Gists can also be 'secret' which merely means the Gist isn't linked anywhere or shown in your profile. Anybody can access the Gist if the URL is known, but the URL isn't shared unless you explicitly give it out to somebody. I've found this useful in many situations where I needed to share some short lived information that wouldn't transfer over email (like emails with links to download files that are blocked for example) and Gists work just fine for that.

Gists for Configuration Settings

I also use Gists for storing non-sensitive configuration settings. Machine configuration scripts short registry scripts, I have them shuttled away as private gists that I reuse when paving a machine.

There are also a number of tools that store their configuration settings as Gists. There's a VS Code syncing utility that creates a shared backup configuration as Gist. Tools like BoxStarter store Chocolatey scripts to run as Gists.

Gists have a relatively easy API that is easy to integrate with so it's pretty straight forward to post and retrieve Gists from the Web.

Gists as a shared Document Store

I use my own Markdown Monster as my Markdown editor and there is a Gist Integration Addin which makes it very easy to open and save documents using Gist support that's directly integrated into MM.

This makes it easy to store things like Blog posts in progress in a Gist in a central location. If I want to pick up editing that post later from a different machine I can just grab the Gist, edit and save when I'm done. It works from anywhere whether I use MM or not as I can even do my edits directly on the Gist Web site.

Using a Gist also allows me to share my post with others for review or input in an easy fashion. Reviewers can fork the Gist and manually notify me of changes (merging back isn't directly supported).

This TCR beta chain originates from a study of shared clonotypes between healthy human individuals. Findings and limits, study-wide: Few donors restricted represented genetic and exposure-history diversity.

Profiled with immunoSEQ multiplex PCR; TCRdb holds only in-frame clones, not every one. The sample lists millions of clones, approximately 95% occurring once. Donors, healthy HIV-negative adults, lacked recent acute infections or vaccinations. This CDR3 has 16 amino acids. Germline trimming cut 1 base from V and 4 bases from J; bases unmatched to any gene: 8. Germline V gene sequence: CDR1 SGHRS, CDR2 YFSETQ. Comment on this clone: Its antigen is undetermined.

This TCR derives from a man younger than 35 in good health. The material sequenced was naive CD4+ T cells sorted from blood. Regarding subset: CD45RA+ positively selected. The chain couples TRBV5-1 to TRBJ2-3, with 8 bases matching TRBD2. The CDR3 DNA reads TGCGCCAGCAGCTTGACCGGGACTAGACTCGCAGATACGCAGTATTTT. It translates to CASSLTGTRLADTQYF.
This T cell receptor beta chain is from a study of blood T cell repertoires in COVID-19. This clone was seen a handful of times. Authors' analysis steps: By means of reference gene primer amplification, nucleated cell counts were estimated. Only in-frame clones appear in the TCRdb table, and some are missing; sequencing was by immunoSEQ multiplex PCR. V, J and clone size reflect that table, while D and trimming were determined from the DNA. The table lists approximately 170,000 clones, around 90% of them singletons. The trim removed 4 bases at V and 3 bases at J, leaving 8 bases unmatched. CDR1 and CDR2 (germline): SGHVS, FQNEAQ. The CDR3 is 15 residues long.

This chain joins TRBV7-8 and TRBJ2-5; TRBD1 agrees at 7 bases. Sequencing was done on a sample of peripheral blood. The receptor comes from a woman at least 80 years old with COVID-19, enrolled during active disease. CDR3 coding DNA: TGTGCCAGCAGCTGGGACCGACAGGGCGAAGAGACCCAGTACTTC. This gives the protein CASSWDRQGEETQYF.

Markdown Monster also allows saving individual code snippets as Gists that are then directly embedded into the Markdown document and rendered from Github:

I'm not necessarily trying to sell you on Markdown Monster here as the main winner here is the Gist process, but I bring it up because I found these incredibly valuable additions to Markdown Monster that have changed in some ways how I work.

Markdown Monster also allows editing of non-Markdown code Gists, although it will only edit a single file.

What I would love to see

As nice as Gists are, it would be really nice if there was support for Pull Requests or some easy way to pull in changes from a fork. This really would make it a killer platform for hosting blog posts and letting users make edits for typos and clarifications for example.

Image support would be awesome as well - the ability to paste images directly into the editor and have them show up is such a useful feature in GitHub Issues that I sorely miss it in Gists. I suspect this has to do with people abusing Gists in all sorts of unexpected ways, but it still would be nice if that was supported in some capacity (maybe with some image size limits).

Summary

Gists and also other sharing sites like PasteBin are pretty awesome, but Gists to me feel immediately familiar because I already use Github and I have an account there, so it's all pretty transparent. If you haven't been using Gists (or some other code sharing site) think about how you can utilize this functionality and integrate it into your work flow. Whether it's for sharing code on social media, for storage of multi-machine access for documents, Gists are an easy way to do this. Even if you just use the online editor it's easy to create content - and very familiar if you're already using Github.

What unconventional uses are you using Gists for?

Resources

this post created and published with Markdown Monster
Posted in Markdown  

 

West Wind  © Rick Strahl, West Wind Technologies, 2005 - 2017